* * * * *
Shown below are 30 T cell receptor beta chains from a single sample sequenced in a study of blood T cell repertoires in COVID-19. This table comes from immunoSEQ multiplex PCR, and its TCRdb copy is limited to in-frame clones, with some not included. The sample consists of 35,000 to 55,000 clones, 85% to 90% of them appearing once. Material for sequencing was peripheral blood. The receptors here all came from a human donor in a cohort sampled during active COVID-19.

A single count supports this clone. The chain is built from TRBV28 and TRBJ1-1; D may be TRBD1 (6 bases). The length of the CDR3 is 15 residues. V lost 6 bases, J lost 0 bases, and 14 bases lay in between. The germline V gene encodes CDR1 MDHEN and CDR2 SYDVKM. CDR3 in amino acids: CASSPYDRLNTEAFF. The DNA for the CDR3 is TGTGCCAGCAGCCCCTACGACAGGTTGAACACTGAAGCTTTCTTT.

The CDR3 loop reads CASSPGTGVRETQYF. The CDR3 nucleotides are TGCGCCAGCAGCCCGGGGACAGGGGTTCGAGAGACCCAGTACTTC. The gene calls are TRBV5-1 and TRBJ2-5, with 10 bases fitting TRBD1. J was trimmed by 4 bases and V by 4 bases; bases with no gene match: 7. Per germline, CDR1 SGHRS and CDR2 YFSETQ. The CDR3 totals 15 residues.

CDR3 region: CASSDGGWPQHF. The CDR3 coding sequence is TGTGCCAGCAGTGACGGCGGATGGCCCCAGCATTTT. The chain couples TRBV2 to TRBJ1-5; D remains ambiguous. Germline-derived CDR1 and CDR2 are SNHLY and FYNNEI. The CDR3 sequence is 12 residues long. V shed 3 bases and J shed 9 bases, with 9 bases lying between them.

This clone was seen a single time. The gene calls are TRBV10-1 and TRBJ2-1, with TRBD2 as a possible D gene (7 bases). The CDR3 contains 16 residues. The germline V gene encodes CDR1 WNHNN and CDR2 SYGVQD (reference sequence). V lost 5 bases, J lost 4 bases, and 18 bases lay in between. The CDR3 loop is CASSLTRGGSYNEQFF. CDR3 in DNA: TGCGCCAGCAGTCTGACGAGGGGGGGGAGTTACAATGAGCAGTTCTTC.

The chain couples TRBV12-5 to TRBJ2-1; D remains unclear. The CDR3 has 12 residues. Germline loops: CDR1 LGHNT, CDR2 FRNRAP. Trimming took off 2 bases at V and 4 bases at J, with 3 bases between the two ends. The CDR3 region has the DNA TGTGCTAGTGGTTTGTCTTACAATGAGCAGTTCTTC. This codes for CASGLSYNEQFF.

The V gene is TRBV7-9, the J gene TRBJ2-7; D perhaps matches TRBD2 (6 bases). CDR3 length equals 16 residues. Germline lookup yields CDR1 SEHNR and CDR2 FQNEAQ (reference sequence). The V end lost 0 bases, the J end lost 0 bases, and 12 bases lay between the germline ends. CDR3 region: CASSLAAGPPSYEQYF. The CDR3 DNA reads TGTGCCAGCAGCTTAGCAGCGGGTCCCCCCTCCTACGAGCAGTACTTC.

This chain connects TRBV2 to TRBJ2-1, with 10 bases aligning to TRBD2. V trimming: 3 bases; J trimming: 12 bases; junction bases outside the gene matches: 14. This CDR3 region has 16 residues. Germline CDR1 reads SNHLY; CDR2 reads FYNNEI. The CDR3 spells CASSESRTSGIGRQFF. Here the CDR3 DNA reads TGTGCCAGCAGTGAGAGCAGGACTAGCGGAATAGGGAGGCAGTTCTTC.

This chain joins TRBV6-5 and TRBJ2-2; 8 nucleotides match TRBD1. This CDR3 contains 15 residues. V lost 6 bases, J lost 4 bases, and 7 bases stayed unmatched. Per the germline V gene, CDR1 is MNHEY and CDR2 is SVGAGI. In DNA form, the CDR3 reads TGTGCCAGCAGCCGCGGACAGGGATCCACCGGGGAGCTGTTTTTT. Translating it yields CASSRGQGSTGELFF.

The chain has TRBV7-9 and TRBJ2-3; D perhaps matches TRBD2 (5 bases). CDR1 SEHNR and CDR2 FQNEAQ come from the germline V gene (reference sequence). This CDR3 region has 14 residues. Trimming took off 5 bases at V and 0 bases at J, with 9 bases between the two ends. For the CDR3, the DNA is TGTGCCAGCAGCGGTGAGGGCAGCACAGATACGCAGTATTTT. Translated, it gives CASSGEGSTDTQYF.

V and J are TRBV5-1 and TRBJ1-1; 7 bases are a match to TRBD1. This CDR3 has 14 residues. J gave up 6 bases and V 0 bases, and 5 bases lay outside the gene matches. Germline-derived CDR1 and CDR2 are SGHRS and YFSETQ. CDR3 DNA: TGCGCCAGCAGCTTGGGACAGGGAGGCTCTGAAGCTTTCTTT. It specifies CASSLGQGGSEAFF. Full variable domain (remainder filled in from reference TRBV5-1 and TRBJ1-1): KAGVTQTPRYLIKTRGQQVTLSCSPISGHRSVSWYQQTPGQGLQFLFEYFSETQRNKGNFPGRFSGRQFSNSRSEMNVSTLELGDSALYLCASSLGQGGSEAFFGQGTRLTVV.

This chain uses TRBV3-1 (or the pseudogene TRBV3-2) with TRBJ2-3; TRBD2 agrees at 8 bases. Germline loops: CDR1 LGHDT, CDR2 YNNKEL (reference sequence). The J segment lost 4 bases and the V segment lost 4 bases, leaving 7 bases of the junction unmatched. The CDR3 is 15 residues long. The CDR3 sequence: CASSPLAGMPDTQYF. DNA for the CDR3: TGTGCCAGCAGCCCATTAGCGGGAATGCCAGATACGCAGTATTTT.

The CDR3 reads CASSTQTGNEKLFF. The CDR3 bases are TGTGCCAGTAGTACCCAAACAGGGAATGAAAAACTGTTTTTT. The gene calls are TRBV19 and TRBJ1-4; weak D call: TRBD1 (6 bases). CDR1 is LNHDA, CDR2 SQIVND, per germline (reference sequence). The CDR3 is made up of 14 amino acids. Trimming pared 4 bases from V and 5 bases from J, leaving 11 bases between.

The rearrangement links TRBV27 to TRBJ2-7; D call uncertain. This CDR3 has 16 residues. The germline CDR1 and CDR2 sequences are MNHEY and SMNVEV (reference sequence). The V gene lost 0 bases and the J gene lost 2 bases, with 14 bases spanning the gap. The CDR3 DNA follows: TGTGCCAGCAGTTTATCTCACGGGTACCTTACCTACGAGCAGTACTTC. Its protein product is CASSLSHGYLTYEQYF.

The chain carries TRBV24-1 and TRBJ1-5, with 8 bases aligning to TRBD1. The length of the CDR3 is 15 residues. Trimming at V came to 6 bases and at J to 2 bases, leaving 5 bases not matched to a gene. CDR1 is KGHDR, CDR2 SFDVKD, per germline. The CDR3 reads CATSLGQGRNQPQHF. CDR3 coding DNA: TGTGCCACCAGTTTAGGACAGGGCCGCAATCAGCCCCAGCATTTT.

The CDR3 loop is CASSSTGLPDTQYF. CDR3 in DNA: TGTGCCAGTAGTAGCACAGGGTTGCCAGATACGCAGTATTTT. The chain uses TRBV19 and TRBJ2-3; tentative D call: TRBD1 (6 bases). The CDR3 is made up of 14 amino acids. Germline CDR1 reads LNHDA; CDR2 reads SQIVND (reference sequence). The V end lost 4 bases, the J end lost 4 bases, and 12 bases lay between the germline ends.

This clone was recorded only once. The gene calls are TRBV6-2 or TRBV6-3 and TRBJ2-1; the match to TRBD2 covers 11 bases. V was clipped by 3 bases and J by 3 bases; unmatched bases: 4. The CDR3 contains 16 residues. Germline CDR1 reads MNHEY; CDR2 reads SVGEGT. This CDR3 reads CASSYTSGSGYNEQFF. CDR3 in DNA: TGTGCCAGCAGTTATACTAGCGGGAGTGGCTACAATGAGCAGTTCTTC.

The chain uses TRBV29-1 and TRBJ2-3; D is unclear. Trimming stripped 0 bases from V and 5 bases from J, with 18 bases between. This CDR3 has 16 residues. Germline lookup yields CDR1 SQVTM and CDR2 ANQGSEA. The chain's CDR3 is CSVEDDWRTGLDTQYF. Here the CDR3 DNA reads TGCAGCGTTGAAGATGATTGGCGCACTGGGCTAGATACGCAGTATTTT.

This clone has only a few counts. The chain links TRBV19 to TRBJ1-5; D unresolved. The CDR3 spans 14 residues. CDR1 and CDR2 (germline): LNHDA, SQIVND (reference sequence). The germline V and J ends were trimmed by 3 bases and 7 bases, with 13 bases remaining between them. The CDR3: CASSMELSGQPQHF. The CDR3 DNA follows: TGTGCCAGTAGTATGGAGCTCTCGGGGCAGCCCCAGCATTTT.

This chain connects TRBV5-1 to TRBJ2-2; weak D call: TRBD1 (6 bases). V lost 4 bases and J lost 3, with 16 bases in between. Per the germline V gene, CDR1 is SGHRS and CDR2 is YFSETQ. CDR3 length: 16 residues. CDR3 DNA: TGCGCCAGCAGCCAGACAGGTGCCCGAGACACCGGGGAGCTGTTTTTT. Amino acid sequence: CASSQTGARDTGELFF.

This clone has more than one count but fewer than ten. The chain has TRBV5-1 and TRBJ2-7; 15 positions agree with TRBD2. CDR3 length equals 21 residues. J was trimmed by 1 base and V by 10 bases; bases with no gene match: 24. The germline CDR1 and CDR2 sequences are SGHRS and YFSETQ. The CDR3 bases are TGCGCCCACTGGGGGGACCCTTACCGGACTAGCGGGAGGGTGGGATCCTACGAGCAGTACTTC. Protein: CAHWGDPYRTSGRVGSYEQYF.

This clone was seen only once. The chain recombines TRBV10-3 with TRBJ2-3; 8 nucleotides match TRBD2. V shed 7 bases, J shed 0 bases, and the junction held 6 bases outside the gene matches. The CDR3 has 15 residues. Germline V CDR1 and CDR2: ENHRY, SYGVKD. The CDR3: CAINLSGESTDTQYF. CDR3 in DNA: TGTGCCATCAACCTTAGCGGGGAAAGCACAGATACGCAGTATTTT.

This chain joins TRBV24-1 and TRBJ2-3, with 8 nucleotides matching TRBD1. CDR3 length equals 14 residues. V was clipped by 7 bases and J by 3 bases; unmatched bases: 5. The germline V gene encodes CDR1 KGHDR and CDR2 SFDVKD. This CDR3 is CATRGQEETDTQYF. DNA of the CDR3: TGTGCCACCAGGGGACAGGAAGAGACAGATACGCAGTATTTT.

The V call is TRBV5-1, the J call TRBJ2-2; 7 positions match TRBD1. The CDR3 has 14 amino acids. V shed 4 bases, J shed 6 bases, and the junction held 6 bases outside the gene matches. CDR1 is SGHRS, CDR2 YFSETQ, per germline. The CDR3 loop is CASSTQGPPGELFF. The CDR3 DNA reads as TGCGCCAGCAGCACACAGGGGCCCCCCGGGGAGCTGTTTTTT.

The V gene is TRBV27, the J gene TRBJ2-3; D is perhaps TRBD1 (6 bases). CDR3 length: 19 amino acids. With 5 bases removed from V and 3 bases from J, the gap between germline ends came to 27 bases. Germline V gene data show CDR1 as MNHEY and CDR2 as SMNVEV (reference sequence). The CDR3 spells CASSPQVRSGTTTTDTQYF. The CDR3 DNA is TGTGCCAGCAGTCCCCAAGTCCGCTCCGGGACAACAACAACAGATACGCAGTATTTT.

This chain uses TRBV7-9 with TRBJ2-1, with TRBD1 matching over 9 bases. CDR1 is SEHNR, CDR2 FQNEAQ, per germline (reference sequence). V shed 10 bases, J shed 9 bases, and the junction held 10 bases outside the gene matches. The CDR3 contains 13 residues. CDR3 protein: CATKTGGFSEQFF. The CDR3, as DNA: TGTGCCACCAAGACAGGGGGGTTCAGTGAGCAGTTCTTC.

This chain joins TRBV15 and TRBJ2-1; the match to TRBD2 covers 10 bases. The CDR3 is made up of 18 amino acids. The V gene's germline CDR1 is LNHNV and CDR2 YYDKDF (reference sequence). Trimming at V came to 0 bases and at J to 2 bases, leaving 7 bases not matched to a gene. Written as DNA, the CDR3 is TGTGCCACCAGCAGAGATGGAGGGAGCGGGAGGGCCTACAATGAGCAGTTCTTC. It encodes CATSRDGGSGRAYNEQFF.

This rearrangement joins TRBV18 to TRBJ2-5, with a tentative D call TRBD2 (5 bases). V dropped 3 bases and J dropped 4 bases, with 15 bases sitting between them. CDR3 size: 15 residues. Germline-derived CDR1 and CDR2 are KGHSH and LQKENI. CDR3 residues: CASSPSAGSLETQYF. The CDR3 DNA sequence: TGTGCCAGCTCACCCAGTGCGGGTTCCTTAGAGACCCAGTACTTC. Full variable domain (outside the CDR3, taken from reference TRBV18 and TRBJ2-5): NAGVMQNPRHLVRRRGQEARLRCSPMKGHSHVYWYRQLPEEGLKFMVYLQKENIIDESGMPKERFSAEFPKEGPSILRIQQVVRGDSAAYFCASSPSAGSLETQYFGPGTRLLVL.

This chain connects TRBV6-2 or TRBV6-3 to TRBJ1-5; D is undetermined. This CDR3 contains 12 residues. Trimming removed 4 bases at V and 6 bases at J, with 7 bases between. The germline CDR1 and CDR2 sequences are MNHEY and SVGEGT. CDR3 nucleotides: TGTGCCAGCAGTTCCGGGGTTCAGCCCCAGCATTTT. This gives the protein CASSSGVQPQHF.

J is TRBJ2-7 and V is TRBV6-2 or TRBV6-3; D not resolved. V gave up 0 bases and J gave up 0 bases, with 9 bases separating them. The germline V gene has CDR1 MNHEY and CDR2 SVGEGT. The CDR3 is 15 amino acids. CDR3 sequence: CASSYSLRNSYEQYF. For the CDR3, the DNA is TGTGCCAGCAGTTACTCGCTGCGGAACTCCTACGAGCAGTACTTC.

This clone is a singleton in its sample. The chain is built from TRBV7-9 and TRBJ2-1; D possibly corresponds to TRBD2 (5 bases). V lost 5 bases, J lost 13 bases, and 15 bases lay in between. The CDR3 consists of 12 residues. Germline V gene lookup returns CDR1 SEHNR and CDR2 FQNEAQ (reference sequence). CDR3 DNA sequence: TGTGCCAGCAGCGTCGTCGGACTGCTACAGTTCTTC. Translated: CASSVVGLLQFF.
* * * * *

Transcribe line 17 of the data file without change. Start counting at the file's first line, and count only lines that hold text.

This clone was recorded only once. The gene calls are TRBV6-2 or TRBV6-3 and TRBJ2-1; the match to TRBD2 covers 11 bases. V was clipped by 3 bases and J by 3 bases; unmatched bases: 4. The CDR3 contains 16 residues. Germline CDR1 reads MNHEY; CDR2 reads SVGEGT. This CDR3 reads CASSYTSGSGYNEQFF. CDR3 in DNA: TGTGCCAGCAGTTATACTAGCGGGAGTGGCTACAATGAGCAGTTCTTC.